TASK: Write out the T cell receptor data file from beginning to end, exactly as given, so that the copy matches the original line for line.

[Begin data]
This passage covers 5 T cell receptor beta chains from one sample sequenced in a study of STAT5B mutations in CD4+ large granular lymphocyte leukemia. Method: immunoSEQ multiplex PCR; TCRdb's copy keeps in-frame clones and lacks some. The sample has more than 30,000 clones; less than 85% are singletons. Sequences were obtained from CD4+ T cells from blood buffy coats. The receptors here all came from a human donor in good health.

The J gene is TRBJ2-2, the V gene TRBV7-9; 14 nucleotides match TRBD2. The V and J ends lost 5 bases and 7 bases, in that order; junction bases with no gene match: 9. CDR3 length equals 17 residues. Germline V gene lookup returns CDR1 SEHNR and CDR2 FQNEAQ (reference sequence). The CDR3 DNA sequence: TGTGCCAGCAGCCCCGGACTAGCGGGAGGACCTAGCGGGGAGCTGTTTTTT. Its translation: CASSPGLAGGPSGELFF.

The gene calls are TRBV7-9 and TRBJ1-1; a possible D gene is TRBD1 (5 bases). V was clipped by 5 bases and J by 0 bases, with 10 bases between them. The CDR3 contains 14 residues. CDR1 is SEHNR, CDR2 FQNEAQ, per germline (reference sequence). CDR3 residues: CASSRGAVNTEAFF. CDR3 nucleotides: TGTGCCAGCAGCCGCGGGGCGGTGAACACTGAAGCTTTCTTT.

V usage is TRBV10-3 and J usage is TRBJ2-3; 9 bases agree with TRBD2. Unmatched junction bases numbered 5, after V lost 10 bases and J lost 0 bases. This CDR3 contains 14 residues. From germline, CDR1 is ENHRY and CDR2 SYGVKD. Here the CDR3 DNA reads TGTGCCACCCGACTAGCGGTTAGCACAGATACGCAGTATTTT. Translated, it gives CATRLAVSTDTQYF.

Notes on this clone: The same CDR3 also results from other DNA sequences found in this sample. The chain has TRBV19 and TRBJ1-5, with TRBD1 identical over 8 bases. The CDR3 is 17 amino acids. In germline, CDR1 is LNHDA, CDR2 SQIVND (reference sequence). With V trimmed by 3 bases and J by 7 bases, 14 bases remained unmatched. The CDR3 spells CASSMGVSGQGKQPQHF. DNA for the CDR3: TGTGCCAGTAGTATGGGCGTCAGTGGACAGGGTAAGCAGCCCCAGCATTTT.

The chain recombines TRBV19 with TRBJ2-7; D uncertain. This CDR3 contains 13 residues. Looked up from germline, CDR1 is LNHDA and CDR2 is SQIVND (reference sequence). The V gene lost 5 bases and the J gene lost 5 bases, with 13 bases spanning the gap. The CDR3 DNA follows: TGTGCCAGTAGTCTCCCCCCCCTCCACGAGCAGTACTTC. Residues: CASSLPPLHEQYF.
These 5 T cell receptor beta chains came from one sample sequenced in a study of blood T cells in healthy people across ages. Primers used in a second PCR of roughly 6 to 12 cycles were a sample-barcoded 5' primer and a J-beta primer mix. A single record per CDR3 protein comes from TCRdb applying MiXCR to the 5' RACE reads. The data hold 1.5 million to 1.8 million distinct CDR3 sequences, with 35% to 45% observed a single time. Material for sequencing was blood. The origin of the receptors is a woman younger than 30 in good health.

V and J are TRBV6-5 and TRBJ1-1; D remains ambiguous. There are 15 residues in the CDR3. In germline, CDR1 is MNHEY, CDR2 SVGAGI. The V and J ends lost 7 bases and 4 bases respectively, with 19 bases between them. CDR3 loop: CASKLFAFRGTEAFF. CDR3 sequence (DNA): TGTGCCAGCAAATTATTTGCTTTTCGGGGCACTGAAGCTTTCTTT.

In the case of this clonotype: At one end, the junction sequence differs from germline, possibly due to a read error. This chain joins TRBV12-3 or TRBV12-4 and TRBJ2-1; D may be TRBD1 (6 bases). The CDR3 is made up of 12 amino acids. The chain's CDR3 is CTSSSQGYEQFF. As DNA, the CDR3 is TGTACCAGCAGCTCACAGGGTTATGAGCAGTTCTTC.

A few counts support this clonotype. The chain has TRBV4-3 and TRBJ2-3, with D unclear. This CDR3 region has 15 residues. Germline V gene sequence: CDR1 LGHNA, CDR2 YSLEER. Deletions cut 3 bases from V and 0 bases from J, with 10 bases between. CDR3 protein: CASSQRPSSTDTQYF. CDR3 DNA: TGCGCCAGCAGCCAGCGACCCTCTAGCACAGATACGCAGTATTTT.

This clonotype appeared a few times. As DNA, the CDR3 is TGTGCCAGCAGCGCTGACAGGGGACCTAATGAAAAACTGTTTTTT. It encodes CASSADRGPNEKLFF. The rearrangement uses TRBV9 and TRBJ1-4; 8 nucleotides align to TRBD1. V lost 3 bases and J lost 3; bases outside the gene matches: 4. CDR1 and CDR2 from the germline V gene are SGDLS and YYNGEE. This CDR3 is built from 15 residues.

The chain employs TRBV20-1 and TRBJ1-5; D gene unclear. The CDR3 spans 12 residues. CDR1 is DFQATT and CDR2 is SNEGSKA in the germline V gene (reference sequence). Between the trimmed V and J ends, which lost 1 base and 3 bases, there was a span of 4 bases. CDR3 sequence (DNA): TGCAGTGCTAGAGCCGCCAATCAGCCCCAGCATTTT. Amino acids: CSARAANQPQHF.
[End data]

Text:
This passage covers 5 T cell receptor beta chains from one sample sequenced in a study of STAT5B mutations in CD4+ large granular lymphocyte leukemia. Method: immunoSEQ multiplex PCR; TCRdb's copy keeps in-frame clones and lacks some. The sample has more than 30,000 clones; less than 85% are singletons. Sequences were obtained from CD4+ T cells from blood buffy coats. The receptors here all came from a human donor in good health.

The J gene is TRBJ2-2, the V gene TRBV7-9; 14 nucleotides match TRBD2. The V and J ends lost 5 bases and 7 bases, in that order; junction bases with no gene match: 9. CDR3 length equals 17 residues. Germline V gene lookup returns CDR1 SEHNR and CDR2 FQNEAQ (reference sequence). The CDR3 DNA sequence: TGTGCCAGCAGCCCCGGACTAGCGGGAGGACCTAGCGGGGAGCTGTTTTTT. Its translation: CASSPGLAGGPSGELFF.

The gene calls are TRBV7-9 and TRBJ1-1; a possible D gene is TRBD1 (5 bases). V was clipped by 5 bases and J by 0 bases, with 10 bases between them. The CDR3 contains 14 residues. CDR1 is SEHNR, CDR2 FQNEAQ, per germline (reference sequence). CDR3 residues: CASSRGAVNTEAFF. CDR3 nucleotides: TGTGCCAGCAGCCGCGGGGCGGTGAACACTGAAGCTTTCTTT.

V usage is TRBV10-3 and J usage is TRBJ2-3; 9 bases agree with TRBD2. Unmatched junction bases numbered 5, after V lost 10 bases and J lost 0 bases. This CDR3 contains 14 residues. From germline, CDR1 is ENHRY and CDR2 SYGVKD. Here the CDR3 DNA reads TGTGCCACCCGACTAGCGGTTAGCACAGATACGCAGTATTTT. Translated, it gives CATRLAVSTDTQYF.

Notes on this clone: The same CDR3 also results from other DNA sequences found in this sample. The chain has TRBV19 and TRBJ1-5, with TRBD1 identical over 8 bases. The CDR3 is 17 amino acids. In germline, CDR1 is LNHDA, CDR2 SQIVND (reference sequence). With V trimmed by 3 bases and J by 7 bases, 14 bases remained unmatched. The CDR3 spells CASSMGVSGQGKQPQHF. DNA for the CDR3: TGTGCCAGTAGTATGGGCGTCAGTGGACAGGGTAAGCAGCCCCAGCATTTT.

The chain recombines TRBV19 with TRBJ2-7; D uncertain. This CDR3 contains 13 residues. Looked up from germline, CDR1 is LNHDA and CDR2 is SQIVND (reference sequence). The V gene lost 5 bases and the J gene lost 5 bases, with 13 bases spanning the gap. The CDR3 DNA follows: TGTGCCAGTAGTCTCCCCCCCCTCCACGAGCAGTACTTC. Residues: CASSLPPLHEQYF.
These 5 T cell receptor beta chains came from one sample sequenced in a study of blood T cells in healthy people across ages. Primers used in a second PCR of roughly 6 to 12 cycles were a sample-barcoded 5' primer and a J-beta primer mix. A single record per CDR3 protein comes from TCRdb applying MiXCR to the 5' RACE reads. The data hold 1.5 million to 1.8 million distinct CDR3 sequences, with 35% to 45% observed a single time. Material for sequencing was blood. The origin of the receptors is a woman younger than 30 in good health.

V and J are TRBV6-5 and TRBJ1-1; D remains ambiguous. There are 15 residues in the CDR3. In germline, CDR1 is MNHEY, CDR2 SVGAGI. The V and J ends lost 7 bases and 4 bases respectively, with 19 bases between them. CDR3 loop: CASKLFAFRGTEAFF. CDR3 sequence (DNA): TGTGCCAGCAAATTATTTGCTTTTCGGGGCACTGAAGCTTTCTTT.

In the case of this clonotype: At one end, the junction sequence differs from germline, possibly due to a read error. This chain joins TRBV12-3 or TRBV12-4 and TRBJ2-1; D may be TRBD1 (6 bases). The CDR3 is made up of 12 amino acids. The chain's CDR3 is CTSSSQGYEQFF. As DNA, the CDR3 is TGTACCAGCAGCTCACAGGGTTATGAGCAGTTCTTC.

A few counts support this clonotype. The chain has TRBV4-3 and TRBJ2-3, with D unclear. This CDR3 region has 15 residues. Germline V gene sequence: CDR1 LGHNA, CDR2 YSLEER. Deletions cut 3 bases from V and 0 bases from J, with 10 bases between. CDR3 protein: CASSQRPSSTDTQYF. CDR3 DNA: TGCGCCAGCAGCCAGCGACCCTCTAGCACAGATACGCAGTATTTT.

This clonotype appeared a few times. As DNA, the CDR3 is TGTGCCAGCAGCGCTGACAGGGGACCTAATGAAAAACTGTTTTTT. It encodes CASSADRGPNEKLFF. The rearrangement uses TRBV9 and TRBJ1-4; 8 nucleotides align to TRBD1. V lost 3 bases and J lost 3; bases outside the gene matches: 4. CDR1 and CDR2 from the germline V gene are SGDLS and YYNGEE. This CDR3 is built from 15 residues.

The chain employs TRBV20-1 and TRBJ1-5; D gene unclear. The CDR3 spans 12 residues. CDR1 is DFQATT and CDR2 is SNEGSKA in the germline V gene (reference sequence). Between the trimmed V and J ends, which lost 1 base and 3 bases, there was a span of 4 bases. CDR3 sequence (DNA): TGCAGTGCTAGAGCCGCCAATCAGCCCCAGCATTTT. Amino acids: CSARAANQPQHF.